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2012-05-18 22:58:20

Evidence that comparing genes across species is biologically useful Researchers at the SIB Swiss Institute of Bioinformatics and the EMBL-European Bioinformatics Institute have confirmed the long-held conjecture that studying the genes we share with other animals is a viable means of extrapolating information about human biology. The study, published in the open access journal PLoS Computational Biology, shows how bioinformatics makes it possible to test the conjecture. Scientists have...

2012-04-25 20:22:46

A new monitoring method and blood test may provide early warnings when a child's brain isn't getting enough blood during heart surgery, according to new research presented during the American Heart Association's Emerging Science Series webinar. Brain injury occurs in 30 percent to 70 percent of infants and children undergoing repair of congenital heart defects. A congenital heart defect is a heart abnormality present at birth. Out of 1,000 live births in the United States, about 8 babies...

2012-03-28 17:19:12

Researchers say their method, tested in human cells, may offer the first viable approach to gene transfer in sickle cell anemia A team of researchers led by scientists at Weill Cornell Medical College has designed what appears to be a powerful gene therapy strategy that can treat both beta-thalassemia disease and sickle cell anemia. They have also developed a test to predict patient response before treatment. This study's findings, published in PLoS ONE, represents a new approach to...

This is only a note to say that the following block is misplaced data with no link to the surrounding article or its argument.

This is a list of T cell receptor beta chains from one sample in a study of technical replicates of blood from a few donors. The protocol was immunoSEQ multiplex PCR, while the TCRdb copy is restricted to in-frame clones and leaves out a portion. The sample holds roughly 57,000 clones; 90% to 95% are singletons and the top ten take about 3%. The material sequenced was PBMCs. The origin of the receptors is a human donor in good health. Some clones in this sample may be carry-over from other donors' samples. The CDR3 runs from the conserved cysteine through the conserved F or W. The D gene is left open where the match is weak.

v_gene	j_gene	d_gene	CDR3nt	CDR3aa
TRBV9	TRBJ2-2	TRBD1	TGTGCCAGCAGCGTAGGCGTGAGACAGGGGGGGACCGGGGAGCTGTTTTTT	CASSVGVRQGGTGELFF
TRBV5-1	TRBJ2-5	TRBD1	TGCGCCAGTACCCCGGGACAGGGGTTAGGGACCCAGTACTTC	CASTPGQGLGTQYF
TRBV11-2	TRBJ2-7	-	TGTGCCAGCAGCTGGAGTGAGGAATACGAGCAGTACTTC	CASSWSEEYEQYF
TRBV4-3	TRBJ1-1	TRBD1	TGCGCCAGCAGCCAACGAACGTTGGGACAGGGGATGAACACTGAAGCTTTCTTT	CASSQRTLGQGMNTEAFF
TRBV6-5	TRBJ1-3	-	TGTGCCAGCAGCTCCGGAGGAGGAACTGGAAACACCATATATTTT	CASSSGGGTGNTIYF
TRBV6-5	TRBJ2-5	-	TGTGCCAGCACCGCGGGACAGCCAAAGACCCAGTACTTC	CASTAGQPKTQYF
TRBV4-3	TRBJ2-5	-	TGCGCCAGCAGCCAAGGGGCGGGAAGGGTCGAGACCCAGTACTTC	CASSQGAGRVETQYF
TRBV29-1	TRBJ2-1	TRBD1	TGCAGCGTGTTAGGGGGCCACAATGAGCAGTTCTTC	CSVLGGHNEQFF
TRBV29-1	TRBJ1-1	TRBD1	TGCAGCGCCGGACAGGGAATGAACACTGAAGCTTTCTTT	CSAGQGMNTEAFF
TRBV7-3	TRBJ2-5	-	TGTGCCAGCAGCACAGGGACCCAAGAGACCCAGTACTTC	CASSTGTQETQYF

2012-01-20 10:45:38

Drugs that treat anemia are critical for many who have kidney disease Highlights     More than 20 million adults in the United States have chronic kidney disease.     Drugs that treat red blood cell deficiencies are critical for maintaining many chronic kidney disease patients' health.     Experts comment on newly released federal recommendations for these drugs. The U.S. Food and Drug Administration (FDA) recently recommended that...


Word of the Day
sough
  • A murmuring sound; a rushing or whistling sound, like that of the wind; a deep sigh.
  • A gentle breeze; a waft; a breath.
  • Any rumor that engages general attention.
  • A cant or whining mode of speaking, especially in preaching or praying; the chant or recitative characteristic of the old Presbyterians in Scotland.
  • To make a rushing, whistling, or sighing sound; emit a hollow murmur; murmur or sigh like the wind.
  • To breathe in or as in sleep.
  • To utter in a whining or monotonous tone.
According to the OED, from the 16th century, this word is 'almost exclusively Scots and northern dialect until adopted in general literary use in the 19th.'
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